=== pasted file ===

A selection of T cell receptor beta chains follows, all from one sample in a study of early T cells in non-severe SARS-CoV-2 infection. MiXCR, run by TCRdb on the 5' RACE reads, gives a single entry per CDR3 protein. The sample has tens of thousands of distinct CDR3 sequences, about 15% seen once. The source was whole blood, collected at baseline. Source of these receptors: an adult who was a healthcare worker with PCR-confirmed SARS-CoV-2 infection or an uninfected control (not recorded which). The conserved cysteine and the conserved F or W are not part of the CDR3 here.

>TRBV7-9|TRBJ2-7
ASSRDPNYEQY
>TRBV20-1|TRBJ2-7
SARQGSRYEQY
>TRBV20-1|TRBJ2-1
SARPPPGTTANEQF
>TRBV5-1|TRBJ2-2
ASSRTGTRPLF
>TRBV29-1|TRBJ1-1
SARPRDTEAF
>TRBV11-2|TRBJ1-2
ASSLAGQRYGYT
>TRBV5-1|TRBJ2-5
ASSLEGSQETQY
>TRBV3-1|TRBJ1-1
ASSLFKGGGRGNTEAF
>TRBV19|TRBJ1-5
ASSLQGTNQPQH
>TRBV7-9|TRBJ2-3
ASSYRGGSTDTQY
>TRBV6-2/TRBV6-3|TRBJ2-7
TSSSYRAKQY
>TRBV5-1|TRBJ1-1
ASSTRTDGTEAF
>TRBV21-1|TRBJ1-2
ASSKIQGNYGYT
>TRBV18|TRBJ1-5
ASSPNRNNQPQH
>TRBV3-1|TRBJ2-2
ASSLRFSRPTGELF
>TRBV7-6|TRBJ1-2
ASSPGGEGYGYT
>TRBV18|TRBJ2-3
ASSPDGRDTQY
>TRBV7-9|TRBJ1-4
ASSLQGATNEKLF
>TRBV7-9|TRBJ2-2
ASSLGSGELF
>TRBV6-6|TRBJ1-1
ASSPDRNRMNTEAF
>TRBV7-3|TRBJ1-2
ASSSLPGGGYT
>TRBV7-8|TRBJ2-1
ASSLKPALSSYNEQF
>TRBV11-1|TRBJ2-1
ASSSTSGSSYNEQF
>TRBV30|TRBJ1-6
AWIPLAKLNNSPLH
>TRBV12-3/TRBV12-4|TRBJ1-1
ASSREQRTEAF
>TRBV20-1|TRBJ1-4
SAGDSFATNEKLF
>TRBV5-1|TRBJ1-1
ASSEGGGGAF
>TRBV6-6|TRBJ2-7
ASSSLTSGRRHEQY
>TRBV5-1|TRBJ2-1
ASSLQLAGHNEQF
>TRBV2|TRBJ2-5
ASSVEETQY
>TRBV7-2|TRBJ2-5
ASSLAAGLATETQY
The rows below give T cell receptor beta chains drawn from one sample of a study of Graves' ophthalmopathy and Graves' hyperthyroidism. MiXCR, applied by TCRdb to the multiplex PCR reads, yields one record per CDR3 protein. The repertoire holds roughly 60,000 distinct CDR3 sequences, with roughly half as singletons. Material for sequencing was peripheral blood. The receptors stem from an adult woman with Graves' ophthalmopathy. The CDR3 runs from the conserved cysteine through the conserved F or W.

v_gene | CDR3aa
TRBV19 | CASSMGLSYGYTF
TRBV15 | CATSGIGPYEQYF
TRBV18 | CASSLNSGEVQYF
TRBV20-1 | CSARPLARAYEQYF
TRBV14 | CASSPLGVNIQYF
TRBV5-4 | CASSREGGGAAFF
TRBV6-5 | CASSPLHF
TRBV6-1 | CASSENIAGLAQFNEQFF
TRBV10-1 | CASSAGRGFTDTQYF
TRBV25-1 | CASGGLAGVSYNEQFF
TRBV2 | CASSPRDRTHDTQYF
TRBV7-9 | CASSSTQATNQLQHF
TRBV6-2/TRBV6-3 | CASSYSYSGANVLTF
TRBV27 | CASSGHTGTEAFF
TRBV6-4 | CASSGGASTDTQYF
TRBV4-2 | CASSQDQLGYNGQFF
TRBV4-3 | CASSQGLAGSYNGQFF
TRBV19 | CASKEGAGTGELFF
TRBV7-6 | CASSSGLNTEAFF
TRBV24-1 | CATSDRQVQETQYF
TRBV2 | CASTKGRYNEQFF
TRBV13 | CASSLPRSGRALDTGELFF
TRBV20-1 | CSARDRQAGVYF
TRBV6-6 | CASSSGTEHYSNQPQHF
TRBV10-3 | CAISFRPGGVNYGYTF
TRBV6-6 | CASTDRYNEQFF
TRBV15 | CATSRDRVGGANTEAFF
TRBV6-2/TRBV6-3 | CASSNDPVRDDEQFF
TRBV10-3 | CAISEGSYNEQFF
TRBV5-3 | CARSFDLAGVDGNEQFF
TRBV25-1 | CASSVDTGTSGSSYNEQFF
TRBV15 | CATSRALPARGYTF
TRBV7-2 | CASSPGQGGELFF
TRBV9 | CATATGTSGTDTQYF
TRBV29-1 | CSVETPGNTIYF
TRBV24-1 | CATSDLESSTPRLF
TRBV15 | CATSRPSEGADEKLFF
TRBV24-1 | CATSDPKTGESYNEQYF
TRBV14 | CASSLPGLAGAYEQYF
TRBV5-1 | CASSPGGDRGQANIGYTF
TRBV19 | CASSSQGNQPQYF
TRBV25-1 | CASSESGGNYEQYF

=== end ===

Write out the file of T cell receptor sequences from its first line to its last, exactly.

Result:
A selection of T cell receptor beta chains follows, all from one sample in a study of early T cells in non-severe SARS-CoV-2 infection. MiXCR, run by TCRdb on the 5' RACE reads, gives a single entry per CDR3 protein. The sample has tens of thousands of distinct CDR3 sequences, about 15% seen once. The source was whole blood, collected at baseline. Source of these receptors: an adult who was a healthcare worker with PCR-confirmed SARS-CoV-2 infection or an uninfected control (not recorded which). The conserved cysteine and the conserved F or W are not part of the CDR3 here.

>TRBV7-9|TRBJ2-7
ASSRDPNYEQY
>TRBV20-1|TRBJ2-7
SARQGSRYEQY
>TRBV20-1|TRBJ2-1
SARPPPGTTANEQF
>TRBV5-1|TRBJ2-2
ASSRTGTRPLF
>TRBV29-1|TRBJ1-1
SARPRDTEAF
>TRBV11-2|TRBJ1-2
ASSLAGQRYGYT
>TRBV5-1|TRBJ2-5
ASSLEGSQETQY
>TRBV3-1|TRBJ1-1
ASSLFKGGGRGNTEAF
>TRBV19|TRBJ1-5
ASSLQGTNQPQH
>TRBV7-9|TRBJ2-3
ASSYRGGSTDTQY
>TRBV6-2/TRBV6-3|TRBJ2-7
TSSSYRAKQY
>TRBV5-1|TRBJ1-1
ASSTRTDGTEAF
>TRBV21-1|TRBJ1-2
ASSKIQGNYGYT
>TRBV18|TRBJ1-5
ASSPNRNNQPQH
>TRBV3-1|TRBJ2-2
ASSLRFSRPTGELF
>TRBV7-6|TRBJ1-2
ASSPGGEGYGYT
>TRBV18|TRBJ2-3
ASSPDGRDTQY
>TRBV7-9|TRBJ1-4
ASSLQGATNEKLF
>TRBV7-9|TRBJ2-2
ASSLGSGELF
>TRBV6-6|TRBJ1-1
ASSPDRNRMNTEAF
>TRBV7-3|TRBJ1-2
ASSSLPGGGYT
>TRBV7-8|TRBJ2-1
ASSLKPALSSYNEQF
>TRBV11-1|TRBJ2-1
ASSSTSGSSYNEQF
>TRBV30|TRBJ1-6
AWIPLAKLNNSPLH
>TRBV12-3/TRBV12-4|TRBJ1-1
ASSREQRTEAF
>TRBV20-1|TRBJ1-4
SAGDSFATNEKLF
>TRBV5-1|TRBJ1-1
ASSEGGGGAF
>TRBV6-6|TRBJ2-7
ASSSLTSGRRHEQY
>TRBV5-1|TRBJ2-1
ASSLQLAGHNEQF
>TRBV2|TRBJ2-5
ASSVEETQY
>TRBV7-2|TRBJ2-5
ASSLAAGLATETQY
The rows below give T cell receptor beta chains drawn from one sample of a study of Graves' ophthalmopathy and Graves' hyperthyroidism. MiXCR, applied by TCRdb to the multiplex PCR reads, yields one record per CDR3 protein. The repertoire holds roughly 60,000 distinct CDR3 sequences, with roughly half as singletons. Material for sequencing was peripheral blood. The receptors stem from an adult woman with Graves' ophthalmopathy. The CDR3 runs from the conserved cysteine through the conserved F or W.

v_gene | CDR3aa
TRBV19 | CASSMGLSYGYTF
TRBV15 | CATSGIGPYEQYF
TRBV18 | CASSLNSGEVQYF
TRBV20-1 | CSARPLARAYEQYF
TRBV14 | CASSPLGVNIQYF
TRBV5-4 | CASSREGGGAAFF
TRBV6-5 | CASSPLHF
TRBV6-1 | CASSENIAGLAQFNEQFF
TRBV10-1 | CASSAGRGFTDTQYF
TRBV25-1 | CASGGLAGVSYNEQFF
TRBV2 | CASSPRDRTHDTQYF
TRBV7-9 | CASSSTQATNQLQHF
TRBV6-2/TRBV6-3 | CASSYSYSGANVLTF
TRBV27 | CASSGHTGTEAFF
TRBV6-4 | CASSGGASTDTQYF
TRBV4-2 | CASSQDQLGYNGQFF
TRBV4-3 | CASSQGLAGSYNGQFF
TRBV19 | CASKEGAGTGELFF
TRBV7-6 | CASSSGLNTEAFF
TRBV24-1 | CATSDRQVQETQYF
TRBV2 | CASTKGRYNEQFF
TRBV13 | CASSLPRSGRALDTGELFF
TRBV20-1 | CSARDRQAGVYF
TRBV6-6 | CASSSGTEHYSNQPQHF
TRBV10-3 | CAISFRPGGVNYGYTF
TRBV6-6 | CASTDRYNEQFF
TRBV15 | CATSRDRVGGANTEAFF
TRBV6-2/TRBV6-3 | CASSNDPVRDDEQFF
TRBV10-3 | CAISEGSYNEQFF
TRBV5-3 | CARSFDLAGVDGNEQFF
TRBV25-1 | CASSVDTGTSGSSYNEQFF
TRBV15 | CATSRALPARGYTF
TRBV7-2 | CASSPGQGGELFF
TRBV9 | CATATGTSGTDTQYF
TRBV29-1 | CSVETPGNTIYF
TRBV24-1 | CATSDLESSTPRLF
TRBV15 | CATSRPSEGADEKLFF
TRBV24-1 | CATSDPKTGESYNEQYF
TRBV14 | CASSLPGLAGAYEQYF
TRBV5-1 | CASSPGGDRGQANIGYTF
TRBV19 | CASSSQGNQPQYF
TRBV25-1 | CASSESGGNYEQYF